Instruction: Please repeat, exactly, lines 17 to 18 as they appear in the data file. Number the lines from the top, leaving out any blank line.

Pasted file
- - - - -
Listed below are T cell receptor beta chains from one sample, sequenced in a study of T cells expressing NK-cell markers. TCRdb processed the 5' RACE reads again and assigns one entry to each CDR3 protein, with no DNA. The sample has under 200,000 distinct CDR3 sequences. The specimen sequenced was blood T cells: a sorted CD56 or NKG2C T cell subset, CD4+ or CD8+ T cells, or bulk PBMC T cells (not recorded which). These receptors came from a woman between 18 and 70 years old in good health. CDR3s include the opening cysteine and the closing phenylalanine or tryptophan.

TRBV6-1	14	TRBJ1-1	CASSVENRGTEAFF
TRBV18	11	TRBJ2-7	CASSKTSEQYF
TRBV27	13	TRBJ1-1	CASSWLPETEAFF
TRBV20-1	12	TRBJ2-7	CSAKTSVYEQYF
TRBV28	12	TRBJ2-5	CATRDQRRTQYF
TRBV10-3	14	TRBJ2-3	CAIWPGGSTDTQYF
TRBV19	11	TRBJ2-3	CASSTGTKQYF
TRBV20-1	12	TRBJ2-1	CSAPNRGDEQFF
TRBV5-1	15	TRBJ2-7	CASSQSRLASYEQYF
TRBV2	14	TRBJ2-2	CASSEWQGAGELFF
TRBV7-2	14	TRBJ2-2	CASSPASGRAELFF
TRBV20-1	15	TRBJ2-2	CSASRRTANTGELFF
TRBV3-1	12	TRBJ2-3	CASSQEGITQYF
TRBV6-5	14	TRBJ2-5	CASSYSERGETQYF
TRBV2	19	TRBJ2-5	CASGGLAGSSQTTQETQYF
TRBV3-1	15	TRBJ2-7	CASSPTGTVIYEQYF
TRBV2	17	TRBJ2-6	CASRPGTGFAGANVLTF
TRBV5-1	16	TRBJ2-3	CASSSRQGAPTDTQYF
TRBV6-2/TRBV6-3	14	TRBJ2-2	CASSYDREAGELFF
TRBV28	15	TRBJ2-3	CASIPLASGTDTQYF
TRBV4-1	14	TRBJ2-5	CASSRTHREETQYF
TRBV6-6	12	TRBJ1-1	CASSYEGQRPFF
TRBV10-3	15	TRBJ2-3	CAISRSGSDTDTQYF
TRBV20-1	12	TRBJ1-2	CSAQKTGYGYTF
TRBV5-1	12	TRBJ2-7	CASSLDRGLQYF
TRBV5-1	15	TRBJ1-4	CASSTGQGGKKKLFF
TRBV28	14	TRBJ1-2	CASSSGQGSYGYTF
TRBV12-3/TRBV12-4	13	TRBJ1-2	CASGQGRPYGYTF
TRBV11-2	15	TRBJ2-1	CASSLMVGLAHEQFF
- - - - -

TRBV3-1	15	TRBJ2-7	CASSPTGTVIYEQYF
TRBV2	17	TRBJ2-6	CASRPGTGFAGANVLTF